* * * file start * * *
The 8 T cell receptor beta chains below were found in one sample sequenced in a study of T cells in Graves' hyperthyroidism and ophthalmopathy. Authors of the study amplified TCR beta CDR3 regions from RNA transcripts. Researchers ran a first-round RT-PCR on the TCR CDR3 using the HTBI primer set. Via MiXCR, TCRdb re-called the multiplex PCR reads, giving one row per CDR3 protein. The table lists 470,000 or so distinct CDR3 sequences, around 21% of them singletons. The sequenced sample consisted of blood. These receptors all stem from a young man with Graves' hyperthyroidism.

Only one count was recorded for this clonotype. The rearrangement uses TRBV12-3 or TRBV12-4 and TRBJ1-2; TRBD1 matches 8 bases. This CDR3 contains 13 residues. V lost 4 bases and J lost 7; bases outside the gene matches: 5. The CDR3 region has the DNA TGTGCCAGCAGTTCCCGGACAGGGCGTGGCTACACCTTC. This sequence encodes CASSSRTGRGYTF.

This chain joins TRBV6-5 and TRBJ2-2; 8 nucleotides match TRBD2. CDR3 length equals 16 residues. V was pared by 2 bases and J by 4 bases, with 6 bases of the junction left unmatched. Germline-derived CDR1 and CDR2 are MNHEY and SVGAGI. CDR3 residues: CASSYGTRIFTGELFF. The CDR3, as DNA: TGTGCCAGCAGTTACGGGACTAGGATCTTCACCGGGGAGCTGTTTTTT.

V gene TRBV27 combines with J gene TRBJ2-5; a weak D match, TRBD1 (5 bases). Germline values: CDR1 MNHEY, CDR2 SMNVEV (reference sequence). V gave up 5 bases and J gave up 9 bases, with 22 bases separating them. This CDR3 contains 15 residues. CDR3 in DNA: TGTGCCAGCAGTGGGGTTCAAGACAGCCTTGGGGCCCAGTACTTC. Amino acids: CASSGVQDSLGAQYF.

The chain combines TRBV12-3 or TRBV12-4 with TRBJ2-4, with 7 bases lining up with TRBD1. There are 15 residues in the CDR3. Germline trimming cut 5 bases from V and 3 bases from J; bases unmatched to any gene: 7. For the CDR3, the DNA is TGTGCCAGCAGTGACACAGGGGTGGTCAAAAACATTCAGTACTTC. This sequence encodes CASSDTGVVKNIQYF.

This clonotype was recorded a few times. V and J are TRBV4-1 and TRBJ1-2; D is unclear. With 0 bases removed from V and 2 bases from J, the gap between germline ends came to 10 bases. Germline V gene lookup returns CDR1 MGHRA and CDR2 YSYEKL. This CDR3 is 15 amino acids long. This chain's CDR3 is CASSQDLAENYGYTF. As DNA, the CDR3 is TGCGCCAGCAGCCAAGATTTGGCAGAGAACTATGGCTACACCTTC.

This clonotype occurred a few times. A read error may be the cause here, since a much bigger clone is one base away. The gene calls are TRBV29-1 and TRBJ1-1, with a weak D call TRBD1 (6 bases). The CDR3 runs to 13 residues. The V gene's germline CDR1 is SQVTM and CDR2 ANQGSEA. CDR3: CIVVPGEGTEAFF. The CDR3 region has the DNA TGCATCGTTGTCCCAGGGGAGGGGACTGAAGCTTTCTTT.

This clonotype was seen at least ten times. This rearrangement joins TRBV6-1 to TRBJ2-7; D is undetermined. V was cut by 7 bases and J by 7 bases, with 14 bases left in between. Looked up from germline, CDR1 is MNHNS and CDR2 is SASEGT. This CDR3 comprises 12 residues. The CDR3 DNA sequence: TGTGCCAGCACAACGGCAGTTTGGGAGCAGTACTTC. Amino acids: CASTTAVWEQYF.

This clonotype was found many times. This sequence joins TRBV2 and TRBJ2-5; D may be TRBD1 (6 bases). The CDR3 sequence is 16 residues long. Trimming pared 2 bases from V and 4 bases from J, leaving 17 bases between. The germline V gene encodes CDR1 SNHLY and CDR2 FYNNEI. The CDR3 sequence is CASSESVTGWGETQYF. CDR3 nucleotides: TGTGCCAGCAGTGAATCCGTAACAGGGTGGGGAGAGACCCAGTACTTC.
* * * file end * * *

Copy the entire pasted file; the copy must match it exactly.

The 8 T cell receptor beta chains below were found in one sample sequenced in a study of T cells in Graves' hyperthyroidism and ophthalmopathy. Authors of the study amplified TCR beta CDR3 regions from RNA transcripts. Researchers ran a first-round RT-PCR on the TCR CDR3 using the HTBI primer set. Via MiXCR, TCRdb re-called the multiplex PCR reads, giving one row per CDR3 protein. The table lists 470,000 or so distinct CDR3 sequences, around 21% of them singletons. The sequenced sample consisted of blood. These receptors all stem from a young man with Graves' hyperthyroidism.

Only one count was recorded for this clonotype. The rearrangement uses TRBV12-3 or TRBV12-4 and TRBJ1-2; TRBD1 matches 8 bases. This CDR3 contains 13 residues. V lost 4 bases and J lost 7; bases outside the gene matches: 5. The CDR3 region has the DNA TGTGCCAGCAGTTCCCGGACAGGGCGTGGCTACACCTTC. This sequence encodes CASSSRTGRGYTF.

This chain joins TRBV6-5 and TRBJ2-2; 8 nucleotides match TRBD2. CDR3 length equals 16 residues. V was pared by 2 bases and J by 4 bases, with 6 bases of the junction left unmatched. Germline-derived CDR1 and CDR2 are MNHEY and SVGAGI. CDR3 residues: CASSYGTRIFTGELFF. The CDR3, as DNA: TGTGCCAGCAGTTACGGGACTAGGATCTTCACCGGGGAGCTGTTTTTT.

V gene TRBV27 combines with J gene TRBJ2-5; a weak D match, TRBD1 (5 bases). Germline values: CDR1 MNHEY, CDR2 SMNVEV (reference sequence). V gave up 5 bases and J gave up 9 bases, with 22 bases separating them. This CDR3 contains 15 residues. CDR3 in DNA: TGTGCCAGCAGTGGGGTTCAAGACAGCCTTGGGGCCCAGTACTTC. Amino acids: CASSGVQDSLGAQYF.

The chain combines TRBV12-3 or TRBV12-4 with TRBJ2-4, with 7 bases lining up with TRBD1. There are 15 residues in the CDR3. Germline trimming cut 5 bases from V and 3 bases from J; bases unmatched to any gene: 7. For the CDR3, the DNA is TGTGCCAGCAGTGACACAGGGGTGGTCAAAAACATTCAGTACTTC. This sequence encodes CASSDTGVVKNIQYF.

This clonotype was recorded a few times. V and J are TRBV4-1 and TRBJ1-2; D is unclear. With 0 bases removed from V and 2 bases from J, the gap between germline ends came to 10 bases. Germline V gene lookup returns CDR1 MGHRA and CDR2 YSYEKL. This CDR3 is 15 amino acids long. This chain's CDR3 is CASSQDLAENYGYTF. As DNA, the CDR3 is TGCGCCAGCAGCCAAGATTTGGCAGAGAACTATGGCTACACCTTC.

This clonotype occurred a few times. A read error may be the cause here, since a much bigger clone is one base away. The gene calls are TRBV29-1 and TRBJ1-1, with a weak D call TRBD1 (6 bases). The CDR3 runs to 13 residues. The V gene's germline CDR1 is SQVTM and CDR2 ANQGSEA. CDR3: CIVVPGEGTEAFF. The CDR3 region has the DNA TGCATCGTTGTCCCAGGGGAGGGGACTGAAGCTTTCTTT.

This clonotype was seen at least ten times. This rearrangement joins TRBV6-1 to TRBJ2-7; D is undetermined. V was cut by 7 bases and J by 7 bases, with 14 bases left in between. Looked up from germline, CDR1 is MNHNS and CDR2 is SASEGT. This CDR3 comprises 12 residues. The CDR3 DNA sequence: TGTGCCAGCACAACGGCAGTTTGGGAGCAGTACTTC. Amino acids: CASTTAVWEQYF.

This clonotype was found many times. This sequence joins TRBV2 and TRBJ2-5; D may be TRBD1 (6 bases). The CDR3 sequence is 16 residues long. Trimming pared 2 bases from V and 4 bases from J, leaving 17 bases between. The germline V gene encodes CDR1 SNHLY and CDR2 FYNNEI. The CDR3 sequence is CASSESVTGWGETQYF. CDR3 nucleotides: TGTGCCAGCAGTGAATCCGTAACAGGGTGGGGAGAGACCCAGTACTTC.